Talk to Sales


Five Ways You Don’t Get the Most Out of Your POS

This is going to sound weird, but you really should love your Point of Sale. Thought exercise: another business owner …

By Dave Eagle

This is going to sound weird, but you really should love your Point of Sale. Thought exercise: another business owner you know says she’s shopping for a good POS for her store, and what do you think of yours? If your answer is something like Yeah, I like it alright, then you’re probably not getting the most out of it. Or you have a terrible system. The latter might be the case, but before you rip everything out and start from scratch it’s worth double checking to see whether it might just be you that’s the terrible part of the system. I mean that in a loving and supportive way, I swear. I’m here to help. The fact is, though, you should be raving about how much easier it is to run your business with your POS. Because if you’re not raving, then what did that investment get you? Check this list to see if you’re guilty of any of these end-user lapses:

  1. You haven’t read the manual. This one is geared mostly towards the men out there; that might sound like a stereotype, but sometimes they happen to be true–like that all politicians are dishonest, or that all white people love stereotypes. Here’s the thing, though: the manual often clues you into features you never knew you needed or weren’t aware existed. So, fellas, you can still go the DIY route. Set it up yourself without ever reading a page of the help files. But when you’re done, go and peruse the support site and read up on all the other things you didn’t do (or even knew you could do).

    Photo by Paul Cross (Flickr)
    Photo by Paul Cross (Flickr)
  2. You didn’t hire a consultant to help with the set up. This kind of goes with the first one. But if you’re running a more complex environment–especially in hospitality, with all its moving parts and opportunity for error–it’s good to have someone with expertise to guide you through and set you up properly. Getting a pro to handle things like entering in your menu as recipes–with each ingredient tracked separately–and having the POS monitor waste will cost a fraction of what that level of inventory control can save you over the long term. And while you might be content to just add all your products in, a good consultant can go further into set up by tagging your products with descriptive keywords.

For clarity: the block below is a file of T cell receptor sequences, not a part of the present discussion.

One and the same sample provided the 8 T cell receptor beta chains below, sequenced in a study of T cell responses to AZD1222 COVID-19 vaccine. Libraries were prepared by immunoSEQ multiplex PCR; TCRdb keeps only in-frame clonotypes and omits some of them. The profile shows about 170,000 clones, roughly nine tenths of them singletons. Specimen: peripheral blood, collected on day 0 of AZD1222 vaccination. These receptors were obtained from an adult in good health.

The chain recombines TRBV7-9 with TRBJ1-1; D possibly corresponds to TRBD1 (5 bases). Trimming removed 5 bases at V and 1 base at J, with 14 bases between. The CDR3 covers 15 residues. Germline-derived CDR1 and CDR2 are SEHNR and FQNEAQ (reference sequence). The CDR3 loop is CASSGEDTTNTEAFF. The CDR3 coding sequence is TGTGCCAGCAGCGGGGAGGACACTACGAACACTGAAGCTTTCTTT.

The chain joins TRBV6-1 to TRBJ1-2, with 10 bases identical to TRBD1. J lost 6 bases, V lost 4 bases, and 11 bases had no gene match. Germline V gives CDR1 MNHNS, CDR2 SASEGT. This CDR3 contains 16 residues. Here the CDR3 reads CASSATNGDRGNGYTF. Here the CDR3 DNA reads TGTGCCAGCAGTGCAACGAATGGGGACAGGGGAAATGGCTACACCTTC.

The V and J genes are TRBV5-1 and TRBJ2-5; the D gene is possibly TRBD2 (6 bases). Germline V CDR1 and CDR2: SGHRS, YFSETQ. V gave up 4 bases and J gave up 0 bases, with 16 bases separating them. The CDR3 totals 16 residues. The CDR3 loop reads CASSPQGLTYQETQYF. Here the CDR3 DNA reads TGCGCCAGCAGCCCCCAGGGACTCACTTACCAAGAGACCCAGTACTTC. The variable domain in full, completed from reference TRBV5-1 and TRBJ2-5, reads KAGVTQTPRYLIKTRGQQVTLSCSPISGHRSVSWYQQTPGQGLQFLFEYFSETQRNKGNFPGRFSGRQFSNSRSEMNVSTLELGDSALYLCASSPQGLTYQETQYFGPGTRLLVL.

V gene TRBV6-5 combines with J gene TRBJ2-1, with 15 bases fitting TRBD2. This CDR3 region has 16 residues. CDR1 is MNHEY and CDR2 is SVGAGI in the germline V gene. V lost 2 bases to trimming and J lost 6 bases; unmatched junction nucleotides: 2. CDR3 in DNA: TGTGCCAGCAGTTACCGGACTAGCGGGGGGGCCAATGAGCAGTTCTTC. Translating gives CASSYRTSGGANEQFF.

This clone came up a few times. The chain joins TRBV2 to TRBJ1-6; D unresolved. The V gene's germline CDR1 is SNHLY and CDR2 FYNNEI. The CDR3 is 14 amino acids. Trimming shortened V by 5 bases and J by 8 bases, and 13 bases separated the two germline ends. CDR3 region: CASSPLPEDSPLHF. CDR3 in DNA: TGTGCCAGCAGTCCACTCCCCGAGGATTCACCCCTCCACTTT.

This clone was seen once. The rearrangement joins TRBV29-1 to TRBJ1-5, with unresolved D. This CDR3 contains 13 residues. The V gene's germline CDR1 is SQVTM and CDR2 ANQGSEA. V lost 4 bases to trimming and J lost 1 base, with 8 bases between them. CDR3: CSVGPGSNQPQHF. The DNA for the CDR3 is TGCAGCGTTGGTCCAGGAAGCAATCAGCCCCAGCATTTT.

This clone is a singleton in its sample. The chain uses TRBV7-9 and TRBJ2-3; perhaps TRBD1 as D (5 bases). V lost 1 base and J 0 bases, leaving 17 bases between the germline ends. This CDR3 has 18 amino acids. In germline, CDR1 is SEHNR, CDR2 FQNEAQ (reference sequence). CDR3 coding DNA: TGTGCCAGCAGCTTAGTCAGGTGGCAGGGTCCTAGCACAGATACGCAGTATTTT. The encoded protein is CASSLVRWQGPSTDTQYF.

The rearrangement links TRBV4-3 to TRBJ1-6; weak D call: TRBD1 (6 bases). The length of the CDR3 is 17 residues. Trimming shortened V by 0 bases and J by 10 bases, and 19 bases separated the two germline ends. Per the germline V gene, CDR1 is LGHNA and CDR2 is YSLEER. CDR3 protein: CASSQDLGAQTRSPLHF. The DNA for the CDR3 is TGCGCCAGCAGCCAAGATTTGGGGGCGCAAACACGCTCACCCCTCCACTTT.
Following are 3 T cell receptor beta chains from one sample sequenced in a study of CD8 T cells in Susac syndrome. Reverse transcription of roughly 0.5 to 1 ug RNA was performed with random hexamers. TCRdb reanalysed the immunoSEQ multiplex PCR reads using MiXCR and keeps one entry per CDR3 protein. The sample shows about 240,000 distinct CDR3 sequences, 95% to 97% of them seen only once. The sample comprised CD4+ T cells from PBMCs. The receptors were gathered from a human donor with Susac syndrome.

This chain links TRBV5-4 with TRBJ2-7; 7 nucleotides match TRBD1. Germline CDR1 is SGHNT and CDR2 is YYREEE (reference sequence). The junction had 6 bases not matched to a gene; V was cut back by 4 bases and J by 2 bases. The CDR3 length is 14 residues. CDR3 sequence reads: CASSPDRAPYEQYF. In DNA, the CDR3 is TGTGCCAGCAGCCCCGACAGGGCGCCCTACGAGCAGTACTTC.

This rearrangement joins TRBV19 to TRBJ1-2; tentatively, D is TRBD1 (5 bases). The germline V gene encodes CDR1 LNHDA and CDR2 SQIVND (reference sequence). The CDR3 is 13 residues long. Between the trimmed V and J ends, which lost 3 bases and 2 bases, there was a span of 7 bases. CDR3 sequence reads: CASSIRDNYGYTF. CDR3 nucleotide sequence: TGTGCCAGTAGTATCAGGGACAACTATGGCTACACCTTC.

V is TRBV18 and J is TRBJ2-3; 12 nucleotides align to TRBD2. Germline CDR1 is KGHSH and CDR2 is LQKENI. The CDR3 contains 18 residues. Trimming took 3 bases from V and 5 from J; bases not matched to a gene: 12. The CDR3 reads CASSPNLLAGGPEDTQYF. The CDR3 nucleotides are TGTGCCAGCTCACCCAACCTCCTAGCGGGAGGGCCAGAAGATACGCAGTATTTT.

3. You’re not tagging your products with descriptive keywords. The data you get out of your POS’s reporting function is only as good as the data that you put into it. Enter your products into the POS and you can find out that you sell more sweaters in the colder months, more t-shirts in the warmer months. You’ll get an idea of how many you have to buy for next year, but this isn’t exactly groundbreaking information. Tag those same sweaters and t-shirts with their colors, and you’ll find that when you did sell t-shirts in the cooler months, they tend to be green and brown–you probably don’t need to stock all the white ones, then. Add on a tag for the fabric used–cotton shirts, cotton/poly blend, etc.–and when one of those tags starts to show up repeatedly in a customer’s profile, you’ve got deeper insight into that customer. You are creating and updating a database of your customers, right?
  4. You’re not creating and updating a database of your customers. The most basic of info is all that’s needed to setup a customer profile in your POS–usually just a name and e-mail address or phone number. And once that profile is setup, you’re positioned to start developing a long-term relationship with that customer. You’ll know everything he’s ever bought or ordered from you, when he’s likely to return, what his preferences are, how much he generally spends. This is all the kind of info you need to create hyper-personalised offers and rewards for him. You’ll have a direct line to your customers to get them to come back, and you’ll know exactly what’s most likely to get them through the doors. You can also integrate that customer database with third party loyalty add-ons, and your accounting software, and marketing apps. You are extending the use of your POS with third party add-ons, right?

    Holding your customer's card hostage until they win a staring contest is not an effective way to create memorable retail experiences.Photo by Alan Cleaver (Flickr)
    Holding your customer’s card hostage until they win a staring contest is not an effective way to create memorable retail experiences.
    Photo by Alan Cleaver (Flickr)
  5. You’re not extending the use of your POS with third party add-ons. There a lot of POS systems that try to cover it all, adding e-commerce, or loyalty, or employee scheduling, but that’s spreading the software too thin. Your POS can and should do a few things very well, and then leave some of the more specialized tasks to the specialists. By integrating with third party apps, you can create an entire software ecosystem that addresses all your needs. You can take online and mobile orders and have them appear directly on your POS, tied to a customer profile that then updates their loyalty profile, while the revenue from the order goes to your accounting software, and also to your scheduling software to help you determine labor cost of that revenue. And that’s just a small example.

So, how about it?  Are these things you haven’t done, or are you just now learning that you could even do stuff like this with a POS?  Fix that! It’s within your power to get the most out of your POS. And if you find that your POS can’t do even one of these things that I’m recommending, it’s time to look for a new one.